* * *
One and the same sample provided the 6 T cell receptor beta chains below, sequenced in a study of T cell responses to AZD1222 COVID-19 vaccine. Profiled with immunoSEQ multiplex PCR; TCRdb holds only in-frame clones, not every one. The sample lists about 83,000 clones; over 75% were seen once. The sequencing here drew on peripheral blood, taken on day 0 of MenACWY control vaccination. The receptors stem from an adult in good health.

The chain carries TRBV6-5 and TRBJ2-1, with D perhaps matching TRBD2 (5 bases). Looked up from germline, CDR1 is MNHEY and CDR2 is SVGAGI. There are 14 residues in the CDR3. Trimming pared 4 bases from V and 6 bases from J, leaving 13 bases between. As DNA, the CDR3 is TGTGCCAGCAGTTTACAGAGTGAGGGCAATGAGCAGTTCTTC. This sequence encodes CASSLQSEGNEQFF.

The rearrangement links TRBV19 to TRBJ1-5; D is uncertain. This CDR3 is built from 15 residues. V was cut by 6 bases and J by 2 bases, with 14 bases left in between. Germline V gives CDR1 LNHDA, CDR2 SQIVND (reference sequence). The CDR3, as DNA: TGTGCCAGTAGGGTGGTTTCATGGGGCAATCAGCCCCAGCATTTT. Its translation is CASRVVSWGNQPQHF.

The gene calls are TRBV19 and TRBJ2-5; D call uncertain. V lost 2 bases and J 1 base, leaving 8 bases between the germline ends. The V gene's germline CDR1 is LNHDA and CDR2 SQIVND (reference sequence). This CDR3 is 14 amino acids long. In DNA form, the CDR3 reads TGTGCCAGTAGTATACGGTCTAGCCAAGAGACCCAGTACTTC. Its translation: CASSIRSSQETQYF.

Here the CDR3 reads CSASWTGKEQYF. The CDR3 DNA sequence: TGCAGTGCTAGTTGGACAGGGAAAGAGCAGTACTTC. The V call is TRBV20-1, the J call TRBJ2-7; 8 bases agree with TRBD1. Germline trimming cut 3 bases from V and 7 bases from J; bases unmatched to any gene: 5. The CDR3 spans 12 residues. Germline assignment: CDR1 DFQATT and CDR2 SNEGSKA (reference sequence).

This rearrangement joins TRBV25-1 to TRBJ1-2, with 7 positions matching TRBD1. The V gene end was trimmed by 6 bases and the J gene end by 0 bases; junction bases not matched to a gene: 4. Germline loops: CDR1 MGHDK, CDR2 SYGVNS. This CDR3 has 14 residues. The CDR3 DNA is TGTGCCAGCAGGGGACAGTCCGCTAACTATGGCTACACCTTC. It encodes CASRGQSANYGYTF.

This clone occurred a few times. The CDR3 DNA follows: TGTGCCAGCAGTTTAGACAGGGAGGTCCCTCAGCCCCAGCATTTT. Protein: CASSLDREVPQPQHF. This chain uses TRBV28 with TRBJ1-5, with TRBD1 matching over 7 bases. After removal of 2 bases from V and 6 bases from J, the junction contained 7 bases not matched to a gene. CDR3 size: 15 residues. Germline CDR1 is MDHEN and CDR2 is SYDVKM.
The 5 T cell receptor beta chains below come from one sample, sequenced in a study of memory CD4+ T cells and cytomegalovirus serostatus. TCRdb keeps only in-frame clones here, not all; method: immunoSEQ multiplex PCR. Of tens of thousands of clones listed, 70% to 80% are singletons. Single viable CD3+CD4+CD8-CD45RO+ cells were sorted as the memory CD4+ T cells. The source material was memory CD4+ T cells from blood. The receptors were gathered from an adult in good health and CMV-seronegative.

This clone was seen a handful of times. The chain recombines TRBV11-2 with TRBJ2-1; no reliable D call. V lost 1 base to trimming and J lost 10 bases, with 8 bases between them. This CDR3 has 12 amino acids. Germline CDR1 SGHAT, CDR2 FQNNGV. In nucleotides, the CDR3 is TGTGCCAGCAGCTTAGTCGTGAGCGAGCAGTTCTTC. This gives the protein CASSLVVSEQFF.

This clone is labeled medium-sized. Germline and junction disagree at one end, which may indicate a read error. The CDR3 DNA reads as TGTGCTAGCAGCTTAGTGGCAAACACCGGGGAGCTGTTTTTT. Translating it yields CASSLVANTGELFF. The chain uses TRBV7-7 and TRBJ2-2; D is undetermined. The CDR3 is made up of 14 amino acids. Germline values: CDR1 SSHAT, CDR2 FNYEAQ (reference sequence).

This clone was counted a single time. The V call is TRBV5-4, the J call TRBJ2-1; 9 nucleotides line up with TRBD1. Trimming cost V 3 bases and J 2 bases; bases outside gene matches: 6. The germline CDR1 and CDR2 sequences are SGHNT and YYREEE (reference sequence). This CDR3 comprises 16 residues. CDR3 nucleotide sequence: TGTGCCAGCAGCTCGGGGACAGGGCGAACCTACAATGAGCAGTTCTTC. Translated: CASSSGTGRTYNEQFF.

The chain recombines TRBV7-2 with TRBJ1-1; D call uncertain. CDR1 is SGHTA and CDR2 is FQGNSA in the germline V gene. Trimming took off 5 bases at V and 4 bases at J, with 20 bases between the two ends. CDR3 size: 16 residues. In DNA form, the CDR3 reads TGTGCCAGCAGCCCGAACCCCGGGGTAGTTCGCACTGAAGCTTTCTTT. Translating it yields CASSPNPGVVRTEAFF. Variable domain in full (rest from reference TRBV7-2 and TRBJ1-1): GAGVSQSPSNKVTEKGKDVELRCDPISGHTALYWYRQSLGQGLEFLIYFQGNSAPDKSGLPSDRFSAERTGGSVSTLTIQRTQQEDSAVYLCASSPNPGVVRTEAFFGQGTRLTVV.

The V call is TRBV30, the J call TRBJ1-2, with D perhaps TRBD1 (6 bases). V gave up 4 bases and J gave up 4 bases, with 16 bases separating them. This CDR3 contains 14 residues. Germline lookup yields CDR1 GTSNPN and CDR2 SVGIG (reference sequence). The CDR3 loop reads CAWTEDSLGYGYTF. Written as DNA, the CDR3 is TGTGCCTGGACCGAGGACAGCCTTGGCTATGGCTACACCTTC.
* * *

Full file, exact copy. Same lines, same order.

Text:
One and the same sample provided the 6 T cell receptor beta chains below, sequenced in a study of T cell responses to AZD1222 COVID-19 vaccine. Profiled with immunoSEQ multiplex PCR; TCRdb holds only in-frame clones, not every one. The sample lists about 83,000 clones; over 75% were seen once. The sequencing here drew on peripheral blood, taken on day 0 of MenACWY control vaccination. The receptors stem from an adult in good health.

The chain carries TRBV6-5 and TRBJ2-1, with D perhaps matching TRBD2 (5 bases). Looked up from germline, CDR1 is MNHEY and CDR2 is SVGAGI. There are 14 residues in the CDR3. Trimming pared 4 bases from V and 6 bases from J, leaving 13 bases between. As DNA, the CDR3 is TGTGCCAGCAGTTTACAGAGTGAGGGCAATGAGCAGTTCTTC. This sequence encodes CASSLQSEGNEQFF.

The rearrangement links TRBV19 to TRBJ1-5; D is uncertain. This CDR3 is built from 15 residues. V was cut by 6 bases and J by 2 bases, with 14 bases left in between. Germline V gives CDR1 LNHDA, CDR2 SQIVND (reference sequence). The CDR3, as DNA: TGTGCCAGTAGGGTGGTTTCATGGGGCAATCAGCCCCAGCATTTT. Its translation is CASRVVSWGNQPQHF.

The gene calls are TRBV19 and TRBJ2-5; D call uncertain. V lost 2 bases and J 1 base, leaving 8 bases between the germline ends. The V gene's germline CDR1 is LNHDA and CDR2 SQIVND (reference sequence). This CDR3 is 14 amino acids long. In DNA form, the CDR3 reads TGTGCCAGTAGTATACGGTCTAGCCAAGAGACCCAGTACTTC. Its translation: CASSIRSSQETQYF.

Here the CDR3 reads CSASWTGKEQYF. The CDR3 DNA sequence: TGCAGTGCTAGTTGGACAGGGAAAGAGCAGTACTTC. The V call is TRBV20-1, the J call TRBJ2-7; 8 bases agree with TRBD1. Germline trimming cut 3 bases from V and 7 bases from J; bases unmatched to any gene: 5. The CDR3 spans 12 residues. Germline assignment: CDR1 DFQATT and CDR2 SNEGSKA (reference sequence).

This rearrangement joins TRBV25-1 to TRBJ1-2, with 7 positions matching TRBD1. The V gene end was trimmed by 6 bases and the J gene end by 0 bases; junction bases not matched to a gene: 4. Germline loops: CDR1 MGHDK, CDR2 SYGVNS. This CDR3 has 14 residues. The CDR3 DNA is TGTGCCAGCAGGGGACAGTCCGCTAACTATGGCTACACCTTC. It encodes CASRGQSANYGYTF.

This clone occurred a few times. The CDR3 DNA follows: TGTGCCAGCAGTTTAGACAGGGAGGTCCCTCAGCCCCAGCATTTT. Protein: CASSLDREVPQPQHF. This chain uses TRBV28 with TRBJ1-5, with TRBD1 matching over 7 bases. After removal of 2 bases from V and 6 bases from J, the junction contained 7 bases not matched to a gene. CDR3 size: 15 residues. Germline CDR1 is MDHEN and CDR2 is SYDVKM.
The 5 T cell receptor beta chains below come from one sample, sequenced in a study of memory CD4+ T cells and cytomegalovirus serostatus. TCRdb keeps only in-frame clones here, not all; method: immunoSEQ multiplex PCR. Of tens of thousands of clones listed, 70% to 80% are singletons. Single viable CD3+CD4+CD8-CD45RO+ cells were sorted as the memory CD4+ T cells. The source material was memory CD4+ T cells from blood. The receptors were gathered from an adult in good health and CMV-seronegative.

This clone was seen a handful of times. The chain recombines TRBV11-2 with TRBJ2-1; no reliable D call. V lost 1 base to trimming and J lost 10 bases, with 8 bases between them. This CDR3 has 12 amino acids. Germline CDR1 SGHAT, CDR2 FQNNGV. In nucleotides, the CDR3 is TGTGCCAGCAGCTTAGTCGTGAGCGAGCAGTTCTTC. This gives the protein CASSLVVSEQFF.

This clone is labeled medium-sized. Germline and junction disagree at one end, which may indicate a read error. The CDR3 DNA reads as TGTGCTAGCAGCTTAGTGGCAAACACCGGGGAGCTGTTTTTT. Translating it yields CASSLVANTGELFF. The chain uses TRBV7-7 and TRBJ2-2; D is undetermined. The CDR3 is made up of 14 amino acids. Germline values: CDR1 SSHAT, CDR2 FNYEAQ (reference sequence).

This clone was counted a single time. The V call is TRBV5-4, the J call TRBJ2-1; 9 nucleotides line up with TRBD1. Trimming cost V 3 bases and J 2 bases; bases outside gene matches: 6. The germline CDR1 and CDR2 sequences are SGHNT and YYREEE (reference sequence). This CDR3 comprises 16 residues. CDR3 nucleotide sequence: TGTGCCAGCAGCTCGGGGACAGGGCGAACCTACAATGAGCAGTTCTTC. Translated: CASSSGTGRTYNEQFF.

The chain recombines TRBV7-2 with TRBJ1-1; D call uncertain. CDR1 is SGHTA and CDR2 is FQGNSA in the germline V gene. Trimming took off 5 bases at V and 4 bases at J, with 20 bases between the two ends. CDR3 size: 16 residues. In DNA form, the CDR3 reads TGTGCCAGCAGCCCGAACCCCGGGGTAGTTCGCACTGAAGCTTTCTTT. Translating it yields CASSPNPGVVRTEAFF. Variable domain in full (rest from reference TRBV7-2 and TRBJ1-1): GAGVSQSPSNKVTEKGKDVELRCDPISGHTALYWYRQSLGQGLEFLIYFQGNSAPDKSGLPSDRFSAERTGGSVSTLTIQRTQQEDSAVYLCASSPNPGVVRTEAFFGQGTRLTVV.

The V call is TRBV30, the J call TRBJ1-2, with D perhaps TRBD1 (6 bases). V gave up 4 bases and J gave up 4 bases, with 16 bases separating them. This CDR3 contains 14 residues. Germline lookup yields CDR1 GTSNPN and CDR2 SVGIG (reference sequence). The CDR3 loop reads CAWTEDSLGYGYTF. Written as DNA, the CDR3 is TGTGCCTGGACCGAGGACAGCCTTGGCTATGGCTACACCTTC.